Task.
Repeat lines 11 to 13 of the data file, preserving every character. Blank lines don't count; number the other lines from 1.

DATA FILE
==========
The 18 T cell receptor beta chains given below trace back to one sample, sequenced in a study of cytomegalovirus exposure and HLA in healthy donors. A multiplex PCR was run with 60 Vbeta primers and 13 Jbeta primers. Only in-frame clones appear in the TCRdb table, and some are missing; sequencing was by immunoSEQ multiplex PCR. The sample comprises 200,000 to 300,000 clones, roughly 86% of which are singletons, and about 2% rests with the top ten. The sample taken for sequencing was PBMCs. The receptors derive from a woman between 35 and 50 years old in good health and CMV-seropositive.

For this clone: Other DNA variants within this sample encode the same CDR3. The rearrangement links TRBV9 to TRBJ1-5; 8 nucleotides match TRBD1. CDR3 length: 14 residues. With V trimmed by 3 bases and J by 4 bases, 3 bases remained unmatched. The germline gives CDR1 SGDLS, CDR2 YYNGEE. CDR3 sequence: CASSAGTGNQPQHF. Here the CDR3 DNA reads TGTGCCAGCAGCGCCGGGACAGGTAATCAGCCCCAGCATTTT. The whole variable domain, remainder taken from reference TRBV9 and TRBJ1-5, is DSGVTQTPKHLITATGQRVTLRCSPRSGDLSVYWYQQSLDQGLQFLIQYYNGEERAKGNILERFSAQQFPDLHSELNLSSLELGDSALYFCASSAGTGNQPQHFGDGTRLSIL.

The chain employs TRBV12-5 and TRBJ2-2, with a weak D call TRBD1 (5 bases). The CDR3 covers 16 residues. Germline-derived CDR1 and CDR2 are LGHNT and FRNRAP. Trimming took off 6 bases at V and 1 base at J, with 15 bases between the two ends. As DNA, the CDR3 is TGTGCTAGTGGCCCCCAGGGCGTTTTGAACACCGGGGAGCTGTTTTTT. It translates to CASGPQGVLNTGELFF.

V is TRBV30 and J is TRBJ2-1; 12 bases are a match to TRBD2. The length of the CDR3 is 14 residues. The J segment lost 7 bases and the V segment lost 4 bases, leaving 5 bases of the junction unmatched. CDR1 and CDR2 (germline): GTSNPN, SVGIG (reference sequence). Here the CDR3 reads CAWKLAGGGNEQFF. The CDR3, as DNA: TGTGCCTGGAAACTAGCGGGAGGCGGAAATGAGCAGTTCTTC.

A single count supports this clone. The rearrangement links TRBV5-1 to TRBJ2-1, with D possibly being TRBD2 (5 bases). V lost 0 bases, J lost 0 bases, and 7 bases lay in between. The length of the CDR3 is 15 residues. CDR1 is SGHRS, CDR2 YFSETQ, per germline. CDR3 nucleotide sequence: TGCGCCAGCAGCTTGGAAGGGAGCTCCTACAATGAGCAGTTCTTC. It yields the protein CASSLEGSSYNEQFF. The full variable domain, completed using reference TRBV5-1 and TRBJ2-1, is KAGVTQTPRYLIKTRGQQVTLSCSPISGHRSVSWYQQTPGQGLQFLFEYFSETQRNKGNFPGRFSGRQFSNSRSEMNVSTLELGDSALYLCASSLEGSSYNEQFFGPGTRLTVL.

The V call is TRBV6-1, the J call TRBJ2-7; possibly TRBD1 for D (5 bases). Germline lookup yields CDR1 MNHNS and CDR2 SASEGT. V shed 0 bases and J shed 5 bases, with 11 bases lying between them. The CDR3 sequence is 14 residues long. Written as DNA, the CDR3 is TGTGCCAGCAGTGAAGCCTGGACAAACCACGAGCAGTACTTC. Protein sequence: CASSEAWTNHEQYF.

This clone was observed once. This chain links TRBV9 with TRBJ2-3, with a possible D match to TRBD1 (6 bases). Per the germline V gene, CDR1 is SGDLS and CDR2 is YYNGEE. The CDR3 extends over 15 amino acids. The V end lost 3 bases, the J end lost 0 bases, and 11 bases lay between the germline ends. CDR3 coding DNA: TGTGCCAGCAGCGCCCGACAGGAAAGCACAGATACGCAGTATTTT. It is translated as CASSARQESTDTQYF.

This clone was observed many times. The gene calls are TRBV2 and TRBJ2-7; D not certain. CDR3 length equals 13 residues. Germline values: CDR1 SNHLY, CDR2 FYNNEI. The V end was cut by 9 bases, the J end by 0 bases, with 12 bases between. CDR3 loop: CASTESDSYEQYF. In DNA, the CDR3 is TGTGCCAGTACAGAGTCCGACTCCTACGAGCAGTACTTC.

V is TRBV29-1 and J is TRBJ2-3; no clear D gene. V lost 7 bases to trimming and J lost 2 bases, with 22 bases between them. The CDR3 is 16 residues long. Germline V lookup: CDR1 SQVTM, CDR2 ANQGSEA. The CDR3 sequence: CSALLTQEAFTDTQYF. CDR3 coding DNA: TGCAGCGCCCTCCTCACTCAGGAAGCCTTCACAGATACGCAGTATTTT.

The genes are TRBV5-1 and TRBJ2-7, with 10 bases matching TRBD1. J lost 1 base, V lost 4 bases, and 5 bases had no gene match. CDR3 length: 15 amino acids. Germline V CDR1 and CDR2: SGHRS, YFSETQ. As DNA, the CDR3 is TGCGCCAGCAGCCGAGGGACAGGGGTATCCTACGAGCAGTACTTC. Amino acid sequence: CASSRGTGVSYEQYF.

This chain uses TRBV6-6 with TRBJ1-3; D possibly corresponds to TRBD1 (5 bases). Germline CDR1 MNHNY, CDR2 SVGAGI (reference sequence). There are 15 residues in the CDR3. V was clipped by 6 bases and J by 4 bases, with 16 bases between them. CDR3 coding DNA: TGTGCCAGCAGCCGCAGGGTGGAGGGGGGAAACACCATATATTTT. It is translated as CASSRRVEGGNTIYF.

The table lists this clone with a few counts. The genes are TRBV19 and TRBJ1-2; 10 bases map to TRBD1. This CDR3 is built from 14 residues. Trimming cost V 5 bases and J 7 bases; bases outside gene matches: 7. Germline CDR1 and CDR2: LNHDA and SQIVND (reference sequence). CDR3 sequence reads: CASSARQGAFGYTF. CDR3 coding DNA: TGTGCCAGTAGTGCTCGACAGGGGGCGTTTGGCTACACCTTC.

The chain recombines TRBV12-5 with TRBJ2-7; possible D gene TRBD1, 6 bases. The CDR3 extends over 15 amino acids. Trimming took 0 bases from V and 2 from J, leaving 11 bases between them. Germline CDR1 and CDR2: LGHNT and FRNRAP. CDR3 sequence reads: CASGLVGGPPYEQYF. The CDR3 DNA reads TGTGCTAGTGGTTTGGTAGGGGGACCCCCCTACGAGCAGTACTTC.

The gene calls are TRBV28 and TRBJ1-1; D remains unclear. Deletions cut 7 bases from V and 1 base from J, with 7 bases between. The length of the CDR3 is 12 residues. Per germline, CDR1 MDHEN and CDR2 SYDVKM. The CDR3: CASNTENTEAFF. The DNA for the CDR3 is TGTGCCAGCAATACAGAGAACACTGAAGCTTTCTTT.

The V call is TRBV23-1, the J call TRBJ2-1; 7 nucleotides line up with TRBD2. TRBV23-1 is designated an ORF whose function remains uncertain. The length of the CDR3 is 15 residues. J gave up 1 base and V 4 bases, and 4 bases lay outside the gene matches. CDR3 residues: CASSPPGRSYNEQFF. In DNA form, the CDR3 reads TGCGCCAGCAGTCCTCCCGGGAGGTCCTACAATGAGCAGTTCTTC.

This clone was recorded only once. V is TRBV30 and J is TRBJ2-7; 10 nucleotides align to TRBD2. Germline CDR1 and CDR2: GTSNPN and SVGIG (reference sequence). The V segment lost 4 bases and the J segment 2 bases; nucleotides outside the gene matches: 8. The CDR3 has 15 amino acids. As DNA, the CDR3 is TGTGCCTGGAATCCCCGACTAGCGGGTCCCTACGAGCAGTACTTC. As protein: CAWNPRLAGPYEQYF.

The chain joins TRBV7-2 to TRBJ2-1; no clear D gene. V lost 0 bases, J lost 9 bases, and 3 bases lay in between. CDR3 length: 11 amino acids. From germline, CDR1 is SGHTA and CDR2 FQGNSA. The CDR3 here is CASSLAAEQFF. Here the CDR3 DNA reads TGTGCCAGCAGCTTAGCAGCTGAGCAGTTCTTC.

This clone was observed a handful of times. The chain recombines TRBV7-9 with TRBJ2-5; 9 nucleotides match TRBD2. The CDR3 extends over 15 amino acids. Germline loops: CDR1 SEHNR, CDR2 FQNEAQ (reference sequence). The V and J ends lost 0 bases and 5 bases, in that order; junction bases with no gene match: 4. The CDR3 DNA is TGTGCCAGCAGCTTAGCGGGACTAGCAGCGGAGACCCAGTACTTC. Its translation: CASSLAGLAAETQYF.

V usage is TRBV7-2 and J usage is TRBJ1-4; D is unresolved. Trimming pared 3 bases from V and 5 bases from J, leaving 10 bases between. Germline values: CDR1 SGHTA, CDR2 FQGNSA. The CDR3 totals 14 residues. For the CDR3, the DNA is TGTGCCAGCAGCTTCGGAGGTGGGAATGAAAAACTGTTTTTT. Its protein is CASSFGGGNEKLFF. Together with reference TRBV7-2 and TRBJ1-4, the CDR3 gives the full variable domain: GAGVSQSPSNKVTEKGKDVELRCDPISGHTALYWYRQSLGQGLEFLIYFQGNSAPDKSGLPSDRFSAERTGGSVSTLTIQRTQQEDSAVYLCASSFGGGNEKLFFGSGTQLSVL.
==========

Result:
This chain uses TRBV6-6 with TRBJ1-3; D possibly corresponds to TRBD1 (5 bases). Germline CDR1 MNHNY, CDR2 SVGAGI (reference sequence). There are 15 residues in the CDR3. V was clipped by 6 bases and J by 4 bases, with 16 bases between them. CDR3 coding DNA: TGTGCCAGCAGCCGCAGGGTGGAGGGGGGAAACACCATATATTTT. It is translated as CASSRRVEGGNTIYF.

The table lists this clone with a few counts. The genes are TRBV19 and TRBJ1-2; 10 bases map to TRBD1. This CDR3 is built from 14 residues. Trimming cost V 5 bases and J 7 bases; bases outside gene matches: 7. Germline CDR1 and CDR2: LNHDA and SQIVND (reference sequence). CDR3 sequence reads: CASSARQGAFGYTF. CDR3 coding DNA: TGTGCCAGTAGTGCTCGACAGGGGGCGTTTGGCTACACCTTC.

The chain recombines TRBV12-5 with TRBJ2-7; possible D gene TRBD1, 6 bases. The CDR3 extends over 15 amino acids. Trimming took 0 bases from V and 2 from J, leaving 11 bases between them. Germline CDR1 and CDR2: LGHNT and FRNRAP. CDR3 sequence reads: CASGLVGGPPYEQYF. The CDR3 DNA reads TGTGCTAGTGGTTTGGTAGGGGGACCCCCCTACGAGCAGTACTTC.